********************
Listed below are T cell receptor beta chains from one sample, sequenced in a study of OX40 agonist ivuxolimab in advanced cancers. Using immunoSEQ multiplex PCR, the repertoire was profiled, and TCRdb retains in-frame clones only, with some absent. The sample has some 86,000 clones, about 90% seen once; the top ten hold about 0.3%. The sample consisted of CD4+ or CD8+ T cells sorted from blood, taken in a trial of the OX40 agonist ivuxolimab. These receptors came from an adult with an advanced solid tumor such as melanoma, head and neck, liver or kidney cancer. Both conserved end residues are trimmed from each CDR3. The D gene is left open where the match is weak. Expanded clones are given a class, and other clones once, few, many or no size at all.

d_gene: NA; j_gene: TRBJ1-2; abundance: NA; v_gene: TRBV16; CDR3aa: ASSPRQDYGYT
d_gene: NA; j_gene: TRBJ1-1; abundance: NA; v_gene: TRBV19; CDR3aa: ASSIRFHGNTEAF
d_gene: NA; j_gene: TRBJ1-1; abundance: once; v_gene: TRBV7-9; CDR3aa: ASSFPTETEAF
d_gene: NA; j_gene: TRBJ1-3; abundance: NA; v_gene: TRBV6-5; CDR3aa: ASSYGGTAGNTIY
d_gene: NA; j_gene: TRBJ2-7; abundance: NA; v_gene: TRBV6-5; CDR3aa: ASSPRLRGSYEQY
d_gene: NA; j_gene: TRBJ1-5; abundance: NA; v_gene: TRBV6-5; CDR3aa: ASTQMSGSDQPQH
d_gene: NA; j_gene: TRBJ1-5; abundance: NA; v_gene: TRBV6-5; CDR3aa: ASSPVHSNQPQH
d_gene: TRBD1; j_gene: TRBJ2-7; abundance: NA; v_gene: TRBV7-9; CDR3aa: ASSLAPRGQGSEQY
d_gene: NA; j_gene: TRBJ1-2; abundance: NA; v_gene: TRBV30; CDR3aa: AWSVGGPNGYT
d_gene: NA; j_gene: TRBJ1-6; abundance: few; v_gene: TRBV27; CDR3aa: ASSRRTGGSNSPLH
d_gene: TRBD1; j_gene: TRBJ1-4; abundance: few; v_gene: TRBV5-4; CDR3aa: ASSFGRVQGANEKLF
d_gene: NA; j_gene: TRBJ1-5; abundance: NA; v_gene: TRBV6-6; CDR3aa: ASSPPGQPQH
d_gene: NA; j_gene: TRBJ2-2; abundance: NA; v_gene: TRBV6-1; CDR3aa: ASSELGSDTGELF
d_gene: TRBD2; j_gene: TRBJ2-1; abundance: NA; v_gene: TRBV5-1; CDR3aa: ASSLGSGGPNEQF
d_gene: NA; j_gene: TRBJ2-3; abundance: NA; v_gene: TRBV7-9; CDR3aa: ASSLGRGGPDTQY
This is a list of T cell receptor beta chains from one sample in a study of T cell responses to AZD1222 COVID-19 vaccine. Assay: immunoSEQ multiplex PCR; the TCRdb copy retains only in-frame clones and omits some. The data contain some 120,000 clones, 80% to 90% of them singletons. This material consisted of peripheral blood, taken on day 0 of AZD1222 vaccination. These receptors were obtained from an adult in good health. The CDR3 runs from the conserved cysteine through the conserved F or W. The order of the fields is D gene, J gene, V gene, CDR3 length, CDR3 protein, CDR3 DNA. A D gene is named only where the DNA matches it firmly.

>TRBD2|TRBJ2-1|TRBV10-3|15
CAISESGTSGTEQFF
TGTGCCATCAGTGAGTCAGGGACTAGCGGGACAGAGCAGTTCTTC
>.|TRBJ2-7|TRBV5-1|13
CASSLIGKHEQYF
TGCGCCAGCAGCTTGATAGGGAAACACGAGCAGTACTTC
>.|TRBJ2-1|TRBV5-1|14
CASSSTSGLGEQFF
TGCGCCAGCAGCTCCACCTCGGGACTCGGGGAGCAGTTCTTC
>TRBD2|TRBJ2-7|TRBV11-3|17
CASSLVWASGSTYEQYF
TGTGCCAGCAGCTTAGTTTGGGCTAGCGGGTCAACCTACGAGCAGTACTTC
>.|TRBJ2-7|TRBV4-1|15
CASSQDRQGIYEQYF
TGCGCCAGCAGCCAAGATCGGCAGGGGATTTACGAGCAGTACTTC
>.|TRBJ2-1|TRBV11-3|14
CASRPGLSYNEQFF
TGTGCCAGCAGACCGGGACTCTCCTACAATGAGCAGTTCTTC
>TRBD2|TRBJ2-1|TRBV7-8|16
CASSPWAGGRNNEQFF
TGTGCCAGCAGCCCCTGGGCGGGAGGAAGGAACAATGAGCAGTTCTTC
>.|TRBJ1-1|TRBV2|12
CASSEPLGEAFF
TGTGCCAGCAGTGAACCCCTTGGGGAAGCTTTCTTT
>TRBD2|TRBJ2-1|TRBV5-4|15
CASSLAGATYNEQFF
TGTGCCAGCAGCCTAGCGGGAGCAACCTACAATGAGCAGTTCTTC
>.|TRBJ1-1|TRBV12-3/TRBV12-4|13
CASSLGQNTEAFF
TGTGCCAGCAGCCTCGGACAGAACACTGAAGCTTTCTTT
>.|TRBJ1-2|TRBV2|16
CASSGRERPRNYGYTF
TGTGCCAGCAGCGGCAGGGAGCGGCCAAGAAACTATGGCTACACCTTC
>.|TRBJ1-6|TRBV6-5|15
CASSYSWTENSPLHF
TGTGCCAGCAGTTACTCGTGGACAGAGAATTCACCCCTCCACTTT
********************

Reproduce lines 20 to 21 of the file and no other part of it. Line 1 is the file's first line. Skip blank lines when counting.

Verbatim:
TGTGCCATCAGTGAGTCAGGGACTAGCGGGACAGAGCAGTTCTTC
>.|TRBJ2-7|TRBV5-1|13